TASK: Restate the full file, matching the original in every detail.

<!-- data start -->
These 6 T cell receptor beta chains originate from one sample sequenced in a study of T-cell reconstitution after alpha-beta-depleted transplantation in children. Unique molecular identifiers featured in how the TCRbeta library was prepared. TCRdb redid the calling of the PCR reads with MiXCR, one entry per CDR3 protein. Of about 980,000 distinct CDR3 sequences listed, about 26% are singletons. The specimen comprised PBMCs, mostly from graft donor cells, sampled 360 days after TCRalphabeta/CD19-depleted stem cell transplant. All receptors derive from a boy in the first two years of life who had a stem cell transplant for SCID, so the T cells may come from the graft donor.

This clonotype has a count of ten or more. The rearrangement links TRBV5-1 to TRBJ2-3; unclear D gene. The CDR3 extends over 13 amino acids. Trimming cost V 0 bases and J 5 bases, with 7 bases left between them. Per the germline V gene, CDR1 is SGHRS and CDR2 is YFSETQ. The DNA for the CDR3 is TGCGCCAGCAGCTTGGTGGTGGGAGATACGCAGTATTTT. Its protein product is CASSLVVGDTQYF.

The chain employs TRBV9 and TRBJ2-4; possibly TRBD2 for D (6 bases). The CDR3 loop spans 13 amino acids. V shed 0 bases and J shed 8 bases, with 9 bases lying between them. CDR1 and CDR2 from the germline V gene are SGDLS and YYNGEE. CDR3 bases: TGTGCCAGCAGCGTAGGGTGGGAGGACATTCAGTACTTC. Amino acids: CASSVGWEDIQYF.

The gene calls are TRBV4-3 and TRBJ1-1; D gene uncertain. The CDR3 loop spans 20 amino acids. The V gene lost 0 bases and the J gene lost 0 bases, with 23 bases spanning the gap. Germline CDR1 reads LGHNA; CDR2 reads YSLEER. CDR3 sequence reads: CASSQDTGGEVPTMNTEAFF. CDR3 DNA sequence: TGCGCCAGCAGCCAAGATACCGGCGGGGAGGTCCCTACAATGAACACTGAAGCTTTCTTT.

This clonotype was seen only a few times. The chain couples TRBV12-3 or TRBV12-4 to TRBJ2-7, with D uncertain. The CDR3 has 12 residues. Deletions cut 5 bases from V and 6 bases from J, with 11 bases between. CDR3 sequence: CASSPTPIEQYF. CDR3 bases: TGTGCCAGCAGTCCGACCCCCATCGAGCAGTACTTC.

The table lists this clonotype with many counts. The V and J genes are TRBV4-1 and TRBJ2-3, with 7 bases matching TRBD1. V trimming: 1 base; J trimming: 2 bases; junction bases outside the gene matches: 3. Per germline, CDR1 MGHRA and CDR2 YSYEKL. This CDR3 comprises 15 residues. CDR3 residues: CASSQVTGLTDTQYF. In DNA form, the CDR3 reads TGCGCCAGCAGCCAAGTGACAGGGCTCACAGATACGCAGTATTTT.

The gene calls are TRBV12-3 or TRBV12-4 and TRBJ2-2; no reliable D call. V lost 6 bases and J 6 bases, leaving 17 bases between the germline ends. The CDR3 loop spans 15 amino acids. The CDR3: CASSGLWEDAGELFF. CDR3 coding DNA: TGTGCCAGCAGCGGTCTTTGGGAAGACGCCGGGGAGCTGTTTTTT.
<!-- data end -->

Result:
These 6 T cell receptor beta chains originate from one sample sequenced in a study of T-cell reconstitution after alpha-beta-depleted transplantation in children. Unique molecular identifiers featured in how the TCRbeta library was prepared. TCRdb redid the calling of the PCR reads with MiXCR, one entry per CDR3 protein. Of about 980,000 distinct CDR3 sequences listed, about 26% are singletons. The specimen comprised PBMCs, mostly from graft donor cells, sampled 360 days after TCRalphabeta/CD19-depleted stem cell transplant. All receptors derive from a boy in the first two years of life who had a stem cell transplant for SCID, so the T cells may come from the graft donor.

This clonotype has a count of ten or more. The rearrangement links TRBV5-1 to TRBJ2-3; unclear D gene. The CDR3 extends over 13 amino acids. Trimming cost V 0 bases and J 5 bases, with 7 bases left between them. Per the germline V gene, CDR1 is SGHRS and CDR2 is YFSETQ. The DNA for the CDR3 is TGCGCCAGCAGCTTGGTGGTGGGAGATACGCAGTATTTT. Its protein product is CASSLVVGDTQYF.

The chain employs TRBV9 and TRBJ2-4; possibly TRBD2 for D (6 bases). The CDR3 loop spans 13 amino acids. V shed 0 bases and J shed 8 bases, with 9 bases lying between them. CDR1 and CDR2 from the germline V gene are SGDLS and YYNGEE. CDR3 bases: TGTGCCAGCAGCGTAGGGTGGGAGGACATTCAGTACTTC. Amino acids: CASSVGWEDIQYF.

The gene calls are TRBV4-3 and TRBJ1-1; D gene uncertain. The CDR3 loop spans 20 amino acids. The V gene lost 0 bases and the J gene lost 0 bases, with 23 bases spanning the gap. Germline CDR1 reads LGHNA; CDR2 reads YSLEER. CDR3 sequence reads: CASSQDTGGEVPTMNTEAFF. CDR3 DNA sequence: TGCGCCAGCAGCCAAGATACCGGCGGGGAGGTCCCTACAATGAACACTGAAGCTTTCTTT.

This clonotype was seen only a few times. The chain couples TRBV12-3 or TRBV12-4 to TRBJ2-7, with D uncertain. The CDR3 has 12 residues. Deletions cut 5 bases from V and 6 bases from J, with 11 bases between. CDR3 sequence: CASSPTPIEQYF. CDR3 bases: TGTGCCAGCAGTCCGACCCCCATCGAGCAGTACTTC.

The table lists this clonotype with many counts. The V and J genes are TRBV4-1 and TRBJ2-3, with 7 bases matching TRBD1. V trimming: 1 base; J trimming: 2 bases; junction bases outside the gene matches: 3. Per germline, CDR1 MGHRA and CDR2 YSYEKL. This CDR3 comprises 15 residues. CDR3 residues: CASSQVTGLTDTQYF. In DNA form, the CDR3 reads TGCGCCAGCAGCCAAGTGACAGGGCTCACAGATACGCAGTATTTT.

The gene calls are TRBV12-3 or TRBV12-4 and TRBJ2-2; no reliable D call. V lost 6 bases and J 6 bases, leaving 17 bases between the germline ends. The CDR3 loop spans 15 amino acids. The CDR3: CASSGLWEDAGELFF. CDR3 coding DNA: TGTGCCAGCAGCGGTCTTTGGGAAGACGCCGGGGAGCTGTTTTTT.